Today, Pažaislis Monastery is one of the must-see attractions of Kaunas, but unfortunately it doesn't seem to be advertised enough. When I was there with my local friends, I saw rather few tourists - and it was June.

    Related to:
    • Architecture
    • Religious Travel

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  • Mikebond's Profile Photo

    Pažaislis Monastery - welcome

    by Mikebond Updated May 8, 2013

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    Pa?aislis Monastery entrance
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    The Pažaislis Monastery can be seen from afar thanks to its dome emerging from among the roofs. When you get there, you are "welcomed" by an intimidating gate (see photo).
    Opening times: Monday-Saturday 10-13 and 14-17, on Sundays only for the Holy Mass at 11.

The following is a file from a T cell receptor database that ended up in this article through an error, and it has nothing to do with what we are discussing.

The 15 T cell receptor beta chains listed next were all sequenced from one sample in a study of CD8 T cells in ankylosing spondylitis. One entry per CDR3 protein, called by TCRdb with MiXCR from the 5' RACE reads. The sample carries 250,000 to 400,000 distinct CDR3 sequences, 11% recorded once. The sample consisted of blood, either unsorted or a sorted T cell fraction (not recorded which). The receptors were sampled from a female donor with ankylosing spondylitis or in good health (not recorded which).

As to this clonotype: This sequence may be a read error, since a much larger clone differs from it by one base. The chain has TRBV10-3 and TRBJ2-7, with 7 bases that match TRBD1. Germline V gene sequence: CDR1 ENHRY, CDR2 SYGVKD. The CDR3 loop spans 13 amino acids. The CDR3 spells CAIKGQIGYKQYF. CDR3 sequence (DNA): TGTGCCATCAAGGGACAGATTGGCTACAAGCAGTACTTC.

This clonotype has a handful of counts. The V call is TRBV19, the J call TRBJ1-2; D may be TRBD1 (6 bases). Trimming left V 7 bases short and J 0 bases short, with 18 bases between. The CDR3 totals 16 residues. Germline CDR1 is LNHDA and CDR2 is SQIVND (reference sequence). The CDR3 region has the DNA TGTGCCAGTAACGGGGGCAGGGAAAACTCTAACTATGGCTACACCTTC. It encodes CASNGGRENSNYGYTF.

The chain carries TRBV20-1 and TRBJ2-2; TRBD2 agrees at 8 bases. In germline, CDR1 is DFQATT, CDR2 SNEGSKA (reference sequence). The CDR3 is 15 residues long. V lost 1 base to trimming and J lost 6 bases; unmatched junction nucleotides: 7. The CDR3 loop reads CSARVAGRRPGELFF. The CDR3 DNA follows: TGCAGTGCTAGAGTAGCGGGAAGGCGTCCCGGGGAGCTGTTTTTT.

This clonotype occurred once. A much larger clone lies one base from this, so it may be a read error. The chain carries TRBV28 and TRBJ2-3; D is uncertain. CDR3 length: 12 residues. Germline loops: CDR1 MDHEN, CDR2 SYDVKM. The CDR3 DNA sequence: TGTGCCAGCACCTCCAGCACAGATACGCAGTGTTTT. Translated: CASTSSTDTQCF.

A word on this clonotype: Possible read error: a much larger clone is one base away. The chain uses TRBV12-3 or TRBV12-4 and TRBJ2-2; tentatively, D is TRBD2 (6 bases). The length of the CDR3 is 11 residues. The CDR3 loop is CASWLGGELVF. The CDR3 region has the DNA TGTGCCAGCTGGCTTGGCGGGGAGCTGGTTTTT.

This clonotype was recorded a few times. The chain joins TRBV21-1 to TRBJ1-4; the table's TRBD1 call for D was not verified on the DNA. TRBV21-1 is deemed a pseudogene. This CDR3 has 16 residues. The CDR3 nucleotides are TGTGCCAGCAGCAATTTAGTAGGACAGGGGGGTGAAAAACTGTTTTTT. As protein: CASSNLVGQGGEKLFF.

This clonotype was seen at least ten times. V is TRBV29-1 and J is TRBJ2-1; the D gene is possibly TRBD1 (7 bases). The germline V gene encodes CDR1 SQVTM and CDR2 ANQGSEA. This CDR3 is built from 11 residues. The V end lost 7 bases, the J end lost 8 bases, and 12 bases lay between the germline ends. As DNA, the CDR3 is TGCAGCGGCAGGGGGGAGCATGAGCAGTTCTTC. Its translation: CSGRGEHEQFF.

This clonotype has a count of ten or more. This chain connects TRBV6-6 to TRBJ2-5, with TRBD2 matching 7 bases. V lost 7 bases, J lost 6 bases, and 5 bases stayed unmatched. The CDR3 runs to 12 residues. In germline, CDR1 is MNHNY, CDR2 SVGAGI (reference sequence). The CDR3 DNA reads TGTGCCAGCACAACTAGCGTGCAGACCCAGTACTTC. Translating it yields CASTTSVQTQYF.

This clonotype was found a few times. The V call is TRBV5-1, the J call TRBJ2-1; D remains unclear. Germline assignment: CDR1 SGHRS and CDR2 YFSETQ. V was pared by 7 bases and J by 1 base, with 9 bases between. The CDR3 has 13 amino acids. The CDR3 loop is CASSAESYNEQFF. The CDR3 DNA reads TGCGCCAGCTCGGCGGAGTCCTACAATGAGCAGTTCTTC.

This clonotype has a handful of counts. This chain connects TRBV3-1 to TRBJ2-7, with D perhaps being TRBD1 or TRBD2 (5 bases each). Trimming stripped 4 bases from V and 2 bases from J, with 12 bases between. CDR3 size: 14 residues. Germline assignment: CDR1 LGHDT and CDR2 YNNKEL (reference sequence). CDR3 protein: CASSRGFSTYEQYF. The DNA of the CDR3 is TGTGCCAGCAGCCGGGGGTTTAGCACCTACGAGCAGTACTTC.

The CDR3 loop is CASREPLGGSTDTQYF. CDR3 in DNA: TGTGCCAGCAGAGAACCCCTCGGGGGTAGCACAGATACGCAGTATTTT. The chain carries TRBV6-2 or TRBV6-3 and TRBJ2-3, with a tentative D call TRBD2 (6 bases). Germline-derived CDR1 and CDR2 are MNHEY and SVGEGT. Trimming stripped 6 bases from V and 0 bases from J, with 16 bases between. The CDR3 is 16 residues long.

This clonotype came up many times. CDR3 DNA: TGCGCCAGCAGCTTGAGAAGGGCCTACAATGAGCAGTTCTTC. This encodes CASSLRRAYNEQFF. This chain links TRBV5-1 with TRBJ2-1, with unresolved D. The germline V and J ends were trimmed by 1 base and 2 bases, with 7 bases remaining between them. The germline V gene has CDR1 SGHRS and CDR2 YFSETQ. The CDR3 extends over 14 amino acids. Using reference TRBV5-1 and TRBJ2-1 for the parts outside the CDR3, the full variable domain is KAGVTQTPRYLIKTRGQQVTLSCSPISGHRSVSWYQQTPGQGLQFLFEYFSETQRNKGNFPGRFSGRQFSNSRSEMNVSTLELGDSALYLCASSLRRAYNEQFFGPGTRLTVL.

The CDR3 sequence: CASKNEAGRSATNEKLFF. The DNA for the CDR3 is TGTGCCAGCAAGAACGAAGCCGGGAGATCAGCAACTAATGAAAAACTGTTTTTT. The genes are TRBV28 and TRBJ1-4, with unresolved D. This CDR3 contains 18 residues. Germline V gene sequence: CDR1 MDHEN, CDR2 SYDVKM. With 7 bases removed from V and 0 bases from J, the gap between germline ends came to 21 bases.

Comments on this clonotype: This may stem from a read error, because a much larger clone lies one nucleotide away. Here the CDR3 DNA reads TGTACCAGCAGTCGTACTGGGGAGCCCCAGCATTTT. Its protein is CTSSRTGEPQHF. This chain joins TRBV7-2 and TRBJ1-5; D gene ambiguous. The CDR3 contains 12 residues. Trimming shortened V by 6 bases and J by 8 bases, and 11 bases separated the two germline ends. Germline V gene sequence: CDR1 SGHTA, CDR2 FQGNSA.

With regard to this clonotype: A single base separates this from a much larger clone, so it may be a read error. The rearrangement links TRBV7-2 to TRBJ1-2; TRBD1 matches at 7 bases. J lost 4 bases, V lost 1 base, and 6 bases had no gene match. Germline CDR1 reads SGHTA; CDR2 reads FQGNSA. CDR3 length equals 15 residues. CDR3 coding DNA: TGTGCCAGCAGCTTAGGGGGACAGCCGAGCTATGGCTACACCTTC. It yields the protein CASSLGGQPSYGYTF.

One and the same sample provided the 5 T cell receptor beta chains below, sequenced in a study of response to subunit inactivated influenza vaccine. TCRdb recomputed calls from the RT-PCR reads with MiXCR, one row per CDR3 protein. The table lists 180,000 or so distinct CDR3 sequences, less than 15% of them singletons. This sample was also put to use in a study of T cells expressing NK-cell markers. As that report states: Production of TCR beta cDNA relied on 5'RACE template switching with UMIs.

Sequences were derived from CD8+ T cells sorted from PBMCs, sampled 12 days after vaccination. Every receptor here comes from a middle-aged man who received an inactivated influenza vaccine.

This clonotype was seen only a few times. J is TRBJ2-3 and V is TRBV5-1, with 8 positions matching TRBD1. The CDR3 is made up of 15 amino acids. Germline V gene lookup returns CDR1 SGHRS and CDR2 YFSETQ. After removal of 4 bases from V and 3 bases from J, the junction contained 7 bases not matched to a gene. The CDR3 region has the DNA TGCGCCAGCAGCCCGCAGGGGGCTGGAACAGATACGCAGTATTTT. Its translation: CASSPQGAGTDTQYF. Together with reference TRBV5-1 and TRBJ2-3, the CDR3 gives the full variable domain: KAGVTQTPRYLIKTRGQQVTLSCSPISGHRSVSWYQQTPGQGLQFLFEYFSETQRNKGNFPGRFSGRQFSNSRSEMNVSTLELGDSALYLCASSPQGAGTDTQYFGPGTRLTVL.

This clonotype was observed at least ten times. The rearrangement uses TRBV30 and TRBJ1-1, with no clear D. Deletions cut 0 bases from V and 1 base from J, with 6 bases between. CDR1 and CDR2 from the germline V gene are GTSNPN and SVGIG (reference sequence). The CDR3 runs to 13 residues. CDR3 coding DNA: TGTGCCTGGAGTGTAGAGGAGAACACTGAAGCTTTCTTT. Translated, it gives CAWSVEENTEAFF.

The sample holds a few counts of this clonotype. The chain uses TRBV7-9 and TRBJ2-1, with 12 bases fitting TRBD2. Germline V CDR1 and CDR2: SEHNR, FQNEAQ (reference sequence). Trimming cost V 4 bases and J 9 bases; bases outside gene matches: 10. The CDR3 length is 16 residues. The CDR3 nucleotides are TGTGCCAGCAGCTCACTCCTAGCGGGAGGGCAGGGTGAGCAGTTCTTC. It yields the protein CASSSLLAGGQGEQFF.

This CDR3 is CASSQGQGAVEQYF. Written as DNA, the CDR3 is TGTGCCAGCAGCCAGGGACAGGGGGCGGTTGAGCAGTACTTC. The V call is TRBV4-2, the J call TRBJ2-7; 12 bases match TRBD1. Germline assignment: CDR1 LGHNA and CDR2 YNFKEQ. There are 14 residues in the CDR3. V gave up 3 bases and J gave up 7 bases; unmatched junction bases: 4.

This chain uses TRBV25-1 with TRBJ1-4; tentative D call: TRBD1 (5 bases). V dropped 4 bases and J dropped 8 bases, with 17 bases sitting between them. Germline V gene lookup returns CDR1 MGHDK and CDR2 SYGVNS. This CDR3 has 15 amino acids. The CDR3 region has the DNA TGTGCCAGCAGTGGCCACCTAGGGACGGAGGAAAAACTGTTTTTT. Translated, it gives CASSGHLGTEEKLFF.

Related to:
    • Arts and Culture
    • Religious Travel
    • Architecture

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  • Mikebond's Profile Photo

    Pažaislis Monastery - getting there

    by Mikebond Written May 6, 2013

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    Pa?aislis lake
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    As soon as I met my friends Martynas and Asta at the Kaunas railway station, they took me on a long trip around the outskirts of the city.
    The first stop was at Pažaislis Monastery, one of the most famous in Lithuania, which they had, however, never visited (nice to see that Italians aren't the only who neglect their own treasures...). They were more interested in showing me the lake and the wood nearby, which is also nice as you can see in these photos, but I was keener on seeing the monastery!

    Related to:
    • Beaches
    • Sailing and Boating

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Kaunas Things to Do